COVID vaccines aren’t generating antibodies for 10 million people in the US alone, including transplant recipients, who take immunosuppressants. What should they do?

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Credit: Outlook India
Credit: Outlook India

For many people like [Alicia Merritt,] a liver transplant patient who must take immunosuppressants daily to prevent her body from rejecting the organ, the vaccines are proving less effective than for people with normal immune systems, a new study found.

Some are taking a third shot to try to jar their immune systems into generating the antibodies that protect them from the virus. Others are considering modifying their immunosuppressants in consultation with their doctors in hopes another shot will be effective. And a few are jumping through bureaucratic hoops to get access to monoclonal antibodies, which could provide protection until more people in the general population are vaccinated.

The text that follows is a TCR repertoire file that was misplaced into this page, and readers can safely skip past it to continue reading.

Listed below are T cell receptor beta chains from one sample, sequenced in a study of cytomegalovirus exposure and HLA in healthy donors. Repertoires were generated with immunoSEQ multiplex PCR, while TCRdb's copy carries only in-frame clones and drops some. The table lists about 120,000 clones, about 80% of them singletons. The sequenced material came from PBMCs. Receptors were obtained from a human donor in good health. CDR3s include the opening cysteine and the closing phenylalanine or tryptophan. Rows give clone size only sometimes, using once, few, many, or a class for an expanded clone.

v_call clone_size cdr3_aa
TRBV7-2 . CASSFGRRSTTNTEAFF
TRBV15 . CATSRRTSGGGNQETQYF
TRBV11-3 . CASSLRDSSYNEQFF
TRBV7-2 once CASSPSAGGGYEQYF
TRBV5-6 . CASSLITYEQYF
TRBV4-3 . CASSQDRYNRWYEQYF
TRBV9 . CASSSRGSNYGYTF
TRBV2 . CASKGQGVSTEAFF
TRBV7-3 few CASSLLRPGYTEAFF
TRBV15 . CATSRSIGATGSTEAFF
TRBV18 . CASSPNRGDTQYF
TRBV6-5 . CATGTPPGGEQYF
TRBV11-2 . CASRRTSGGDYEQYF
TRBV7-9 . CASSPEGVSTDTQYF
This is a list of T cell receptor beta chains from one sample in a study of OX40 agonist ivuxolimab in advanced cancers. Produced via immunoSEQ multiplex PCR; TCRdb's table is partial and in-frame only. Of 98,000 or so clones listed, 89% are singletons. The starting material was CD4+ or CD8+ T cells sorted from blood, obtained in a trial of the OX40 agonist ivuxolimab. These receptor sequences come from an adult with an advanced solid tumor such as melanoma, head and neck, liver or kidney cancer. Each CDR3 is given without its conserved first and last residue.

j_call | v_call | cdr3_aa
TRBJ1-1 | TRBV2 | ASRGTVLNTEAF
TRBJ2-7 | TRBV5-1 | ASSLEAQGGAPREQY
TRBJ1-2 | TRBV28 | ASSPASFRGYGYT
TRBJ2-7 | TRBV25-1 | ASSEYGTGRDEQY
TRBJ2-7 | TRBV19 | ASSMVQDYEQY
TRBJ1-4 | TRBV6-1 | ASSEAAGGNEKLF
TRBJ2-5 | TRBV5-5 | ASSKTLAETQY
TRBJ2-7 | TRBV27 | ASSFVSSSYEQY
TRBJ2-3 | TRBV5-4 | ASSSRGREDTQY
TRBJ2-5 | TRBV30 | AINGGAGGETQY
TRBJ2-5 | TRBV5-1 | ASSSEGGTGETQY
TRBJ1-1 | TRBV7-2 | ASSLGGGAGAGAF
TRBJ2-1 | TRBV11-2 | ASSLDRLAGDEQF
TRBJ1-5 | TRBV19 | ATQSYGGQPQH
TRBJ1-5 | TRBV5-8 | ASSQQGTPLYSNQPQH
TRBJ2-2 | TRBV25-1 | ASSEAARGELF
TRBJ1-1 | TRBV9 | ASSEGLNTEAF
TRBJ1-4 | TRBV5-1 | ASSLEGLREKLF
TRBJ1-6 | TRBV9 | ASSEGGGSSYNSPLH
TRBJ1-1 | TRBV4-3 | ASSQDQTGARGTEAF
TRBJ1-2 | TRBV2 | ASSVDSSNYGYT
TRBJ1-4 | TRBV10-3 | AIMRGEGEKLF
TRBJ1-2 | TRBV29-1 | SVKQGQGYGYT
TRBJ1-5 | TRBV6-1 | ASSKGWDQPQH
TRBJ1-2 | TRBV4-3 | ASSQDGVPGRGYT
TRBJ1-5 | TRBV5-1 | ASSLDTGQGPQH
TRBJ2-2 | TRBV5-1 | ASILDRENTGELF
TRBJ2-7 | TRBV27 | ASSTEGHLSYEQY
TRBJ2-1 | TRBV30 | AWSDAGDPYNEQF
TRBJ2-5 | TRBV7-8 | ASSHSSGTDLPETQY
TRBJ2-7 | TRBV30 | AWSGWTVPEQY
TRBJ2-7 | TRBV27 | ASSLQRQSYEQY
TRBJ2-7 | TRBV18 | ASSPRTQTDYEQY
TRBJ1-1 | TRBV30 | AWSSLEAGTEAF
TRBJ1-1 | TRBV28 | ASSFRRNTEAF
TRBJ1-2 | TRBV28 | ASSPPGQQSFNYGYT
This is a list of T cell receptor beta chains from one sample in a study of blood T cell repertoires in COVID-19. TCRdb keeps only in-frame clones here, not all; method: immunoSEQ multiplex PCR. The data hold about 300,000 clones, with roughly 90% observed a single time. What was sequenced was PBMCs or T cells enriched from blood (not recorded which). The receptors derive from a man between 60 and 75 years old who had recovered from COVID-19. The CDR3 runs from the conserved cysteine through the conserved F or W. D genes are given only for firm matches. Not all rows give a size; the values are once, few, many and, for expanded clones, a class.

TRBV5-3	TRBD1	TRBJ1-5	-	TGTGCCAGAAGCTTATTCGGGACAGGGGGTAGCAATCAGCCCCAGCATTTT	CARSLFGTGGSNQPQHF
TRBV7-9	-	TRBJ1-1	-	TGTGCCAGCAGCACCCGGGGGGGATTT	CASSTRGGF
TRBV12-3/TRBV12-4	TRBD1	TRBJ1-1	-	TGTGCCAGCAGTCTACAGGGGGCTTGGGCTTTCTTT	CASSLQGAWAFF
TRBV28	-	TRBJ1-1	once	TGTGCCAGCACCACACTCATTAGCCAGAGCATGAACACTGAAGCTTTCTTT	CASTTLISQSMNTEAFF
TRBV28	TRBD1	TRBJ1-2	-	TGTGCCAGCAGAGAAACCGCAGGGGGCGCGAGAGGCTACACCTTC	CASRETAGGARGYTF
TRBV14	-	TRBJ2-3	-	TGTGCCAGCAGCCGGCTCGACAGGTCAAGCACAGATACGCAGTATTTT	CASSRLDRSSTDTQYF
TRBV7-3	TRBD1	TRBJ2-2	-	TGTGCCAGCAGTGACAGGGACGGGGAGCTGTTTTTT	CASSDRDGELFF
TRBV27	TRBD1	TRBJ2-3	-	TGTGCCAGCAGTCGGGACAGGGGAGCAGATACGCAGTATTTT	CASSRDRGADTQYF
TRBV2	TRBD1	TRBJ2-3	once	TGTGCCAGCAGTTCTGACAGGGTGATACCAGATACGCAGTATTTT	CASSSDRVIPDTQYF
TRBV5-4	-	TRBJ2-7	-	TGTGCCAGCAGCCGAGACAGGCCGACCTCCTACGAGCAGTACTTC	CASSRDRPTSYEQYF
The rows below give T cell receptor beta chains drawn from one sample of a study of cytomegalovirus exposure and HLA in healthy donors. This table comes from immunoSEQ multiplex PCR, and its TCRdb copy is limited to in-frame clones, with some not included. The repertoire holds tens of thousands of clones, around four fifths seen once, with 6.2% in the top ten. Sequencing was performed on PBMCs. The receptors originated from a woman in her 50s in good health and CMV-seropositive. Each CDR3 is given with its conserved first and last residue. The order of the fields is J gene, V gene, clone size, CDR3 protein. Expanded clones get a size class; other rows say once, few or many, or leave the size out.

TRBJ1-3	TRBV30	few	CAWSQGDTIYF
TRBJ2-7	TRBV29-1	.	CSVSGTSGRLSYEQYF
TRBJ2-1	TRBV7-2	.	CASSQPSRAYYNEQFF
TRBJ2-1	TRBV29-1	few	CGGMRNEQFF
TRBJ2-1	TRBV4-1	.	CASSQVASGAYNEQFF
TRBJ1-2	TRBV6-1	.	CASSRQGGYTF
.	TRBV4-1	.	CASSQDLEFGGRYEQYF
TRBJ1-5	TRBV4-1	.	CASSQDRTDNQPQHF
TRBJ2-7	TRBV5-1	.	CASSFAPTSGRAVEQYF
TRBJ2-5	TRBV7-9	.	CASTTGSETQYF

In a paper published in the Journal of the American Medical Association, [transplant surgeon Dr. Dorry] Segev’s team found that 46% of transplant recipients had no antibodies after two vaccination shots. Of the 54% who did develop antibodies, their levels were generally lower than people with normal immune systems.

Related article:  $1,000 a shot: Fake Pfizer COVID vaccines available globally as desperation grows in countries without access
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Dr. Segev said he is hoping for approval soon from federal authorities to launch a study of the effect of giving transplant patients a booster shot. There is a theoretical risk that the immune activation might cause rejections or other problems with the transplanted organs, he said.

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